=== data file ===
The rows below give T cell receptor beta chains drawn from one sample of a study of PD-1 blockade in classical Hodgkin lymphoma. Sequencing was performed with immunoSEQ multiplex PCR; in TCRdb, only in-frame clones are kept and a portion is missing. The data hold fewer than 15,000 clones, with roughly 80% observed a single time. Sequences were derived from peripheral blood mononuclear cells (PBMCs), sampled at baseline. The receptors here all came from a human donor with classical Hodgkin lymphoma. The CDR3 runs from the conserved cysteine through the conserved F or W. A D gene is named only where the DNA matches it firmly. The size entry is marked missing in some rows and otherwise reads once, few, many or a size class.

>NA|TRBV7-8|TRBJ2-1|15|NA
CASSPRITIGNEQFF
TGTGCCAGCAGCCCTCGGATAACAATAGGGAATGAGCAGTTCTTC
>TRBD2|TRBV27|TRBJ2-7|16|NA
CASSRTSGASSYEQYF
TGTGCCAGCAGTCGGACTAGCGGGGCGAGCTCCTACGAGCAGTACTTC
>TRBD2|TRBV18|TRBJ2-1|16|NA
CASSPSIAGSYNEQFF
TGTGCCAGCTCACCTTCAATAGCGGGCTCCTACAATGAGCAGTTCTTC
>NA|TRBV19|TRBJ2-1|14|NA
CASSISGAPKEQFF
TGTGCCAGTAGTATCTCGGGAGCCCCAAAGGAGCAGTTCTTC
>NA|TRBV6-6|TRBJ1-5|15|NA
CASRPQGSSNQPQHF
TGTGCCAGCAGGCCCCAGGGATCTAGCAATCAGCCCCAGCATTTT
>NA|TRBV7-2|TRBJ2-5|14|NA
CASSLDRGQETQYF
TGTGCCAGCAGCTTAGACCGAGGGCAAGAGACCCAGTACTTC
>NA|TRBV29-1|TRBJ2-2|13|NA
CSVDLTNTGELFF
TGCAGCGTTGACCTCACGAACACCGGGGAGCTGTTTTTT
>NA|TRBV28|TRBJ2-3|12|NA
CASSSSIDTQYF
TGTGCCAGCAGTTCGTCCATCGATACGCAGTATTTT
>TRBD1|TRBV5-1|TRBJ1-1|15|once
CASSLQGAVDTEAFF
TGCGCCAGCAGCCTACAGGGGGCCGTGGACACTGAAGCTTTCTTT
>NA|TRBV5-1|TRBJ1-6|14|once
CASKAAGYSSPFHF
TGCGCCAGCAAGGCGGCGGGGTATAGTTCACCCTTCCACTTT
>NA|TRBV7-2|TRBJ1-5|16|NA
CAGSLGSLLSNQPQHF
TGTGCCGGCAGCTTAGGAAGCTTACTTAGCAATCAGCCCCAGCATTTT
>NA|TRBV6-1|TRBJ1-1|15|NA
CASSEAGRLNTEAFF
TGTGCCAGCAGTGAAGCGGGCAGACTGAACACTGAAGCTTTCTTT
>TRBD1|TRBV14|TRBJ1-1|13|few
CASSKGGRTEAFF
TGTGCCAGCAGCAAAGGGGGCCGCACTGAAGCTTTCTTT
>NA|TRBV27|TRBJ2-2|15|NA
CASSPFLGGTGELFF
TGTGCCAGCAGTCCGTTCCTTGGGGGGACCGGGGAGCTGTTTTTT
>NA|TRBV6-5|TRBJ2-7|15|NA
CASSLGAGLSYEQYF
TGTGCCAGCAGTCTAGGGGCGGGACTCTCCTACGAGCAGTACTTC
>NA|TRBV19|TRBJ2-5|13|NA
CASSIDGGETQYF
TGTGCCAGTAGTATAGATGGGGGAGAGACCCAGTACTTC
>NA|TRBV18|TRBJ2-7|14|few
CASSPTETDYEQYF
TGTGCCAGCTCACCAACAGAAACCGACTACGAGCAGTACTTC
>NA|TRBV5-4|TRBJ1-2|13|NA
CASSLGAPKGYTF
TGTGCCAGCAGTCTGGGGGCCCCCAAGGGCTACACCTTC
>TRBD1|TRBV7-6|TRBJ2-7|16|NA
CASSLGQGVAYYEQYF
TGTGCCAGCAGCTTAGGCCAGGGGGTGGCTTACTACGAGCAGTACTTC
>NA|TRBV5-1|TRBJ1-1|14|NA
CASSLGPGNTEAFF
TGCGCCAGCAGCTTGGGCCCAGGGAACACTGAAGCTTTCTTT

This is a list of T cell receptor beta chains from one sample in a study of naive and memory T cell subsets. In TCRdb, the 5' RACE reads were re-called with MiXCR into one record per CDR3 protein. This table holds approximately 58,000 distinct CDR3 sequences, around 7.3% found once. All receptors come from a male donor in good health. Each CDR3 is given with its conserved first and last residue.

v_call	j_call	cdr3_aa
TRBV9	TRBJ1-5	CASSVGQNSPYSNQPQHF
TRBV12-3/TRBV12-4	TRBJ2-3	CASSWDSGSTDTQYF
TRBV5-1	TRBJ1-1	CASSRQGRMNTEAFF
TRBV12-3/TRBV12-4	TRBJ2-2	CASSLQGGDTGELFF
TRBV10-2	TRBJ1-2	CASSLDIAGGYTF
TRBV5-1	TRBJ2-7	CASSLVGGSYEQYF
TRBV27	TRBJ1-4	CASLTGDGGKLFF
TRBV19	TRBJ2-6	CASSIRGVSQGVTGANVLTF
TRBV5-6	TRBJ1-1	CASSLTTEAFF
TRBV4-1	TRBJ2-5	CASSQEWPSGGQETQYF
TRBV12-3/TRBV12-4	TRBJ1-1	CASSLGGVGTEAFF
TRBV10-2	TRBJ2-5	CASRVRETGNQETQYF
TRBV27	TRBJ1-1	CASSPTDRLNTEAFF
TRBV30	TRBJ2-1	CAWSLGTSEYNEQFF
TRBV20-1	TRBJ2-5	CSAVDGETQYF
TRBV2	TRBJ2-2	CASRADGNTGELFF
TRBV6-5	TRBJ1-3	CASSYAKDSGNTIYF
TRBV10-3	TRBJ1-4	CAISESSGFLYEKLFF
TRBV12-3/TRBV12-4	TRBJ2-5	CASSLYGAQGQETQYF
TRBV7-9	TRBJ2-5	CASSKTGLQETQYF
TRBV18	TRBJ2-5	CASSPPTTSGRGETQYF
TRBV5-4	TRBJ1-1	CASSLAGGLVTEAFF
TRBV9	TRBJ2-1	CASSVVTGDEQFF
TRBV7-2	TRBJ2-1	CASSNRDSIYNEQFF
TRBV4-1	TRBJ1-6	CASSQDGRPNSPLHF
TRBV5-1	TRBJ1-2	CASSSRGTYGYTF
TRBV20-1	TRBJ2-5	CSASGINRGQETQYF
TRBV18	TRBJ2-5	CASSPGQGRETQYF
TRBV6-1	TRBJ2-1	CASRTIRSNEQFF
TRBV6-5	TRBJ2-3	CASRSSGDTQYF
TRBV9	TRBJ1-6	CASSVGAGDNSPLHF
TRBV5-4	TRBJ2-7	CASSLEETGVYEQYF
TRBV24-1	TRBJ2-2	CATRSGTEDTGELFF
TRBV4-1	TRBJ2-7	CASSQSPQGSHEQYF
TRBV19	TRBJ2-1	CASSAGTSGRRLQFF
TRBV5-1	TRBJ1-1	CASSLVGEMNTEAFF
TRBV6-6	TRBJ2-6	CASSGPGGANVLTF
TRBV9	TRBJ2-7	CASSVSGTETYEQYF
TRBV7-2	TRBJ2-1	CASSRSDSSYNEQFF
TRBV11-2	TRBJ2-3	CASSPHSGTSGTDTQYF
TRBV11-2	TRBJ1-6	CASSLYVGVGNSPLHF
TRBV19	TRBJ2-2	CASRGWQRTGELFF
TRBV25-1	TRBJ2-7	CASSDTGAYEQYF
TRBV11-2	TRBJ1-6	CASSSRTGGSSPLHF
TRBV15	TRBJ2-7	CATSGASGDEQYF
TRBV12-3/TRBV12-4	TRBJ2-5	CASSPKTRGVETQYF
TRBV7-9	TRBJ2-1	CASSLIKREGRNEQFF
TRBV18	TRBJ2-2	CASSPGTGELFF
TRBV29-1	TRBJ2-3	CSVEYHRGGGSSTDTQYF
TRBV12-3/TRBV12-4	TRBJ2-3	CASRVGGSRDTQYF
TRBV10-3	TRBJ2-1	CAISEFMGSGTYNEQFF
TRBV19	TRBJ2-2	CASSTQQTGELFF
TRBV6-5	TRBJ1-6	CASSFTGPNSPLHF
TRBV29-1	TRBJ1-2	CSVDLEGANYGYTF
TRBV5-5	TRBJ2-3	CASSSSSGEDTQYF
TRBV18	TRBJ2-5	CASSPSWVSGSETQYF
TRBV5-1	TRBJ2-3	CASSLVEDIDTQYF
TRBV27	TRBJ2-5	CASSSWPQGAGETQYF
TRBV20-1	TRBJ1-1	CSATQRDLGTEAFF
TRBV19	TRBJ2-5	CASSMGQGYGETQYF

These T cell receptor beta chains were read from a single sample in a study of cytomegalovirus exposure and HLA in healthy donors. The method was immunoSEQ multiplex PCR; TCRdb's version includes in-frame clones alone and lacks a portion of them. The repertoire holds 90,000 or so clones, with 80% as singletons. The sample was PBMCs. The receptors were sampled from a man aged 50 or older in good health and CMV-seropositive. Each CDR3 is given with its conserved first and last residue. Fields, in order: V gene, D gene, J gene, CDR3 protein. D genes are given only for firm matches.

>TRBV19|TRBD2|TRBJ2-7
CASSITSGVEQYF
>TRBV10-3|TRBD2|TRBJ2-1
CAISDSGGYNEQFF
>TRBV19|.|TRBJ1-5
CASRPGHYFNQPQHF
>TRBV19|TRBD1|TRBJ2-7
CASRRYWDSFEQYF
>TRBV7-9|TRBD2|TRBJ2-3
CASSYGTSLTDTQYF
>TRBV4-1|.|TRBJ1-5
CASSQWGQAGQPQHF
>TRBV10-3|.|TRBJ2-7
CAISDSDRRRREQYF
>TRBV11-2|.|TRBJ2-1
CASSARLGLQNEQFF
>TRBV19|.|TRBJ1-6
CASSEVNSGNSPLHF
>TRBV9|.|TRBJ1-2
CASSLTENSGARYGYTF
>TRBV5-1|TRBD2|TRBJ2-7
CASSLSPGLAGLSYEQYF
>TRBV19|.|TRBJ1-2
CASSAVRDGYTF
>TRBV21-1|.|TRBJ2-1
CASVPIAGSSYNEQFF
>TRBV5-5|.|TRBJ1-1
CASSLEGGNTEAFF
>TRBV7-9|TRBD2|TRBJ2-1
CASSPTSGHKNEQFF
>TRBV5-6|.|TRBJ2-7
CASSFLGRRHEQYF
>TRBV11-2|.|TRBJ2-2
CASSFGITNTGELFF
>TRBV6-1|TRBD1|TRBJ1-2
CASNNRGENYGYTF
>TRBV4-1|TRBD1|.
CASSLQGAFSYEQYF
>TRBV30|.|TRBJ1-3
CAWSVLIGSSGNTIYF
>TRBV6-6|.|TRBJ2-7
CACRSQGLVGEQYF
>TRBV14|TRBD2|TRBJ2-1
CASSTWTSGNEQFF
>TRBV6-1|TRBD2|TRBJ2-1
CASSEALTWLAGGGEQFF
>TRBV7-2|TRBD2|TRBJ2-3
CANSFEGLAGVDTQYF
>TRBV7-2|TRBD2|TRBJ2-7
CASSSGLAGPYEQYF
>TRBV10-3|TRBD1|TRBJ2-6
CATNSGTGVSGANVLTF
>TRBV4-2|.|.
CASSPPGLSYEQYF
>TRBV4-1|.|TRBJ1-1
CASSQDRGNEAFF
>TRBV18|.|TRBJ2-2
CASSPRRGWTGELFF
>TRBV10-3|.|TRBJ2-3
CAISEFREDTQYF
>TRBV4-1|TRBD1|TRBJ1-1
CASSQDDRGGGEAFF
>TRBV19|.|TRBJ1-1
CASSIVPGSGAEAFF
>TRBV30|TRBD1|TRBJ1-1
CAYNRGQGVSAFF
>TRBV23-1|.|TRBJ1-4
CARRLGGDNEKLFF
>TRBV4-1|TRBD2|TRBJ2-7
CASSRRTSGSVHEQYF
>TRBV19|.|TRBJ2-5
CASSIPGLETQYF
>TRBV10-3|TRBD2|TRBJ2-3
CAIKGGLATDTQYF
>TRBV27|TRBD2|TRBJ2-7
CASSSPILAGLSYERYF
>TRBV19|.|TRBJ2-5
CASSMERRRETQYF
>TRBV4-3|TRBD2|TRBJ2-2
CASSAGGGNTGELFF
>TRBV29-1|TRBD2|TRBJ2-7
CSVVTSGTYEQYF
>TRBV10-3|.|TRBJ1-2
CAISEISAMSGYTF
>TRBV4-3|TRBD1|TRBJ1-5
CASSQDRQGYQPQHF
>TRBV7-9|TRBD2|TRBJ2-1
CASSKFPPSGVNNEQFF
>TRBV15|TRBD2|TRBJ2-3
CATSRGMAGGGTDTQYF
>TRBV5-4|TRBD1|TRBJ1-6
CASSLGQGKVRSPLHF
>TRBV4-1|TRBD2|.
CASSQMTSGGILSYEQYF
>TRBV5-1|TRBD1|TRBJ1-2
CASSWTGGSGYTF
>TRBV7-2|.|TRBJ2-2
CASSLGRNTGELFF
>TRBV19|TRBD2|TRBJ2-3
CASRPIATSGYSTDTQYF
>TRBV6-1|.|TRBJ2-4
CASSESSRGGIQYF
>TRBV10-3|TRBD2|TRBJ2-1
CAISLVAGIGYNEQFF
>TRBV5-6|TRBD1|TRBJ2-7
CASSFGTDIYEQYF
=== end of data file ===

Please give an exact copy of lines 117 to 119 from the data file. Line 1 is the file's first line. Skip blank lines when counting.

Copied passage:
TRBV29-1	TRBJ1-2	CSVDLEGANYGYTF
TRBV5-5	TRBJ2-3	CASSSSSGEDTQYF
TRBV18	TRBJ2-5	CASSPSWVSGSETQYF